Palacio del Partal in Alhambra, Granada.
This is Part 6 of our North Cape to Gibraltar series. We have now completed the Scandinavian section of this adventure, and you can check out Part 1: Stockholm and Central Sweden, Part 2: Kustvägen to Finland, Part 3: The journey to North Cape, Part 4: To the Russian border and Part 5: Driving through Lapland, Finland. For this section of the trip, we “cheat” a little and take the plane from Stockholm to Paris. This way we can take possession of our Mercedes C-Class coupe and drive off to Spain aiming for Granada in Andalusia, with a first stop in Barcelona, some 1.040 km south. The C-Class coupe, along with the convertible both launched in the first half of 2016 two years after the new generation sedan and station wagon, have been instrumental in giving C-Class sales a second wind in most major European markets. In Italy, C-Class sales are up 4%, they are up 9% in the UK and post double-digit gains both in France (+13%) and Spain (+11%), particularly strong results that influenced the itinerary of this trip. I do want to test drive the C-Class in regions where it has strong momentum indeed.
Our Mercedes C220d Coupe for the week.
I have to admit the allure of the car is so damn sexy. Its silhouette is racy, aggressive and polished, looking like a true sportscar and not the poor attempt at a coupe version that Mercedes tried to impose on us with the previous generation of the nameplate. The model I will be driving is a C220d Coupé priced at 66.050€ including a variety of optional equipment such as diamond white paint, 9-speed auto, memory electric seats, driver assist pack, 360 degree cameras and 3D-Surround Burmeister sound. We are a notch above the 61.400€ invoice for the Volvo XC90 we just drove to North Cape, despite a slightly lesser level of sophistication. One excellent detail from the start: as you put your seatbelt on, it automatically adjusts to perfectly fit your body. It skids down from there unfortunately and my immediate impressions aren’t positive: the central console screen isn’t actually a touch screen and needs to be controlled by a rotary shift coupled with unintuitive left and right click functions all the way down between the two front seats. This has the very unsafe consequence of forcing you to look both at the screen and the rotary shift while driving, actually looking at the road becomes an expensive add-on.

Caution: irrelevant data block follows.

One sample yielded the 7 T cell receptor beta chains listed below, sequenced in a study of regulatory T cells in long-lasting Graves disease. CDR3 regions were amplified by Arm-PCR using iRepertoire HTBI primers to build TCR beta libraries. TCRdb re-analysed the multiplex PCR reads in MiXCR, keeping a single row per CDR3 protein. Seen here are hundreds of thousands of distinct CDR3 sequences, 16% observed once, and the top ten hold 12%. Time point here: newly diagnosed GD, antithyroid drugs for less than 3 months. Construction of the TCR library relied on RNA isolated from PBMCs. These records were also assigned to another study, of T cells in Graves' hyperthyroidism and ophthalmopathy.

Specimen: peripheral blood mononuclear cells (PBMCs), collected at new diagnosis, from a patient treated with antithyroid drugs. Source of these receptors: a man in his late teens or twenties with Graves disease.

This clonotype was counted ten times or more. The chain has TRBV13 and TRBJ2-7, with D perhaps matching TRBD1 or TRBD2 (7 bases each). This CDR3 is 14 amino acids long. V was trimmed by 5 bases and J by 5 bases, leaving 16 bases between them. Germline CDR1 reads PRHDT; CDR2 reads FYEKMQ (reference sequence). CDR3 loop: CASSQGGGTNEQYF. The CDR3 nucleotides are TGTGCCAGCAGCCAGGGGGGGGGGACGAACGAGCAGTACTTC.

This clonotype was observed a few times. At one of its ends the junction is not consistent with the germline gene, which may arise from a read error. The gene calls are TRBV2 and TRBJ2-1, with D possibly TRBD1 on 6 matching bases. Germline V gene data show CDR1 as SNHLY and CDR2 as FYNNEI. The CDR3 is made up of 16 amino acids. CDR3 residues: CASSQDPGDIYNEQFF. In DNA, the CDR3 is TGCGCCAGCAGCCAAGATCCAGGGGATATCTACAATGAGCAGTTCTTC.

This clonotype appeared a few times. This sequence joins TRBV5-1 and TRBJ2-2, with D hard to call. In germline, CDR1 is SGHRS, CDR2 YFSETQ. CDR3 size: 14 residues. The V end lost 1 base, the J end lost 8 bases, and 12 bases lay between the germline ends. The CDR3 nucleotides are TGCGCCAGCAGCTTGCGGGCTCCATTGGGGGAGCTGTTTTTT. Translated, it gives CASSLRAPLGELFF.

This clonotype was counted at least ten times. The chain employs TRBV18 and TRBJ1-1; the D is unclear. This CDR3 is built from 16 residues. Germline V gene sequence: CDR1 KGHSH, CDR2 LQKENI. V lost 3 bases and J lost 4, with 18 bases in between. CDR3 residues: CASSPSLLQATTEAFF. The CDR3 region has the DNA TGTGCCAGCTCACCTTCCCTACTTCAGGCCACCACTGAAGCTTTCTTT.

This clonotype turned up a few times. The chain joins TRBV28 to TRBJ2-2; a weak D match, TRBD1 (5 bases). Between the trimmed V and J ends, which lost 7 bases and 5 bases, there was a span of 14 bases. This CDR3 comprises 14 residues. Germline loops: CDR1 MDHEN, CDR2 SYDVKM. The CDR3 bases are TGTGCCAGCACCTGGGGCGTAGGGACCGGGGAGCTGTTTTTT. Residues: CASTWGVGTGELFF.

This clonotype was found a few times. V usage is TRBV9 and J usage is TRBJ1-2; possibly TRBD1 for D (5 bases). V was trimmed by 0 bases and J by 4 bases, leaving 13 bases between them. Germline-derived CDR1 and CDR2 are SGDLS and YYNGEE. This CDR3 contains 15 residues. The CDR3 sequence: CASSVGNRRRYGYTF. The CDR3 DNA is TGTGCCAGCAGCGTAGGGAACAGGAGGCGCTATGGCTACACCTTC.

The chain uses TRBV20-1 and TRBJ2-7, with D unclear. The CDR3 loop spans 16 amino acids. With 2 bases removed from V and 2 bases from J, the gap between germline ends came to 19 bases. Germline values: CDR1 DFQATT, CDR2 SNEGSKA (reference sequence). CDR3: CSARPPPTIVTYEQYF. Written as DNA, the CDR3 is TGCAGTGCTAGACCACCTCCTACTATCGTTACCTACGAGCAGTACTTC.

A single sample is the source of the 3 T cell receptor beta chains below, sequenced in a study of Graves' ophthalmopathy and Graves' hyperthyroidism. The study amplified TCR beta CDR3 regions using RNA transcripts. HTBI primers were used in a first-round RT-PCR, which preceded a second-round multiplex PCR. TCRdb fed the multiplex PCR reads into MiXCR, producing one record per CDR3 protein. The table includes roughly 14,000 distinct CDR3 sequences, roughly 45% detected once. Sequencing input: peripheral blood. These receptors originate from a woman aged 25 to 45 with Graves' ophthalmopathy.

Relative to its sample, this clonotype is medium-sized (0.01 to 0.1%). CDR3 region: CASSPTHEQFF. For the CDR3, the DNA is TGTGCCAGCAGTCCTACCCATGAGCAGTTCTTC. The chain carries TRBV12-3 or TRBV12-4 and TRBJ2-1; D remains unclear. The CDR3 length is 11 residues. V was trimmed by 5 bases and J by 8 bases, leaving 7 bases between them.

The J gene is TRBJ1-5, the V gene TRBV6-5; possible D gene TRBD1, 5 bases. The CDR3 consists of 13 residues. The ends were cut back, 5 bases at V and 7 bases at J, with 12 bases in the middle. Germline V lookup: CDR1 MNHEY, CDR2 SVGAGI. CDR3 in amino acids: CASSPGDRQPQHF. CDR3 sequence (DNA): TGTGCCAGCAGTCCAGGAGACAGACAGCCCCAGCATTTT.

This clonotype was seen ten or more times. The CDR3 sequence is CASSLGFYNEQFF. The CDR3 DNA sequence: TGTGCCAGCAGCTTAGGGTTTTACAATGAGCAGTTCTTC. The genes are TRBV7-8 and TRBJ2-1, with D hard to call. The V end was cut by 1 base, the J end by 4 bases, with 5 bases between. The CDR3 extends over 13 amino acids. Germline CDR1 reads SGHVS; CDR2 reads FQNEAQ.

All sound alerts, piano-like in the Volvo, are more aggressive in the Mercedes, bordering on annoying. Hopefully, these impressions won’t last for too long and the Mercedes will wow me when in motion. But first we need a name for it. We already had Albert the Ram 1500 in our U.S. Coast to Coast 2014 exploration, Bob the Ram 2500 in our U.S. North to South 2015 Report, Charlie the Jeep Wrangler in Hawaii earlier this year, Damo the Haval H8 in our Australian Outback adventure, Esmeralda the Sardinian Fiat Panda and Fyr-Björn our Nordkapp Volvo XC90. This Mercedes needs a female name starting in G, as this is a passenger car. In French, my native language, a car is feminine and a truck is masculine, and therein lies the rationale behind all our name choices at BSCB. Being from German origin, the C Coupe’s name imposed itself relatively evidently: Gretchen (think Gretchen Mol). We’re ready to go, Gretchen.
Not quite ready yet as it turns out. In order to avoid constantly changing currencies when I travelled to Sweden and Norway (both outside the Euro zone), I became pretty much cash-less and operated on card only over the past week. France seems to have difficulties catching up with the present though: the very first highway toll can’t be paid with my Australian Mastercard whereas all tolls in Scandinavia were automatically and painlessly deducted from Volvo’s press budget. This means I have to be evacuated from the highway! On paper a simple manoeuvre but with staff completely uninterested in actually opening the proper gates to make this happen, it took a few repeated requests to get out. All this with the purpose of finding an ATM in the nearest town, withdrawing cash and coming back: 45 minutes lost. It was worth it though, because Gretchen had directed me to the A86 Ouest Duplex tunnel. Opened in 2011, this tunnel has a double deck configuration allowing 2 x 2 lanes on two separate levels while only requiring one bore. At 10 km long, this is the longest road tunnel entirely located in France (longer ones cross borders). Its striking feature is its very low ceiling at 2.55m in order to fit two levels, with circulation prohibited for vehicles over 2 metres high as well as motorbikes, as a driver standing on the footrests would breach the height limitation. It is the first piece of French road infrastructure that is prohibited for motorbikes. We’re now – finally – out of Paris.
Driving through France – unlike eating cheese and drinking wine – cannot be done with excess: highways are infested with speed cameras keeping you on your toes and, incidentally, drastically reducing the death toll on French roads over the past decade. A very good thing indeed. It’s almost midnight when I cross the border to Spain and there is heavy police presence on the French side. Despite making all imaginable efforts not to attract any of the police officers’ attention (I may even have whistled a little bit), I get stopped. It’s within the realm of possibles that I may have broken the speed limit ever so slightly over the past couple of hours… “Where are you going?” To Barcelona. “From where?” Paris. [a pretty extraordinary car trip by European standards now that a plethora of budget airlines can get you there in an hour and for a fraction of the cost] But he’s not batting an eyelid. “Is this your car?” Nope, it’s a loan from Mercedes. I’m getting ready to step out of the car with hands on my head and have to explain the test drive configuration, showing contracts, etc. Instead: “They must love you!” I’m sorry? “Mercedes must love you! To loan you a car like this! Wow! Enjoy the trip!” Just like that. Well yes actually, I believe Mercedes loves Best Selling Cars Blog. Why wouldn’t they?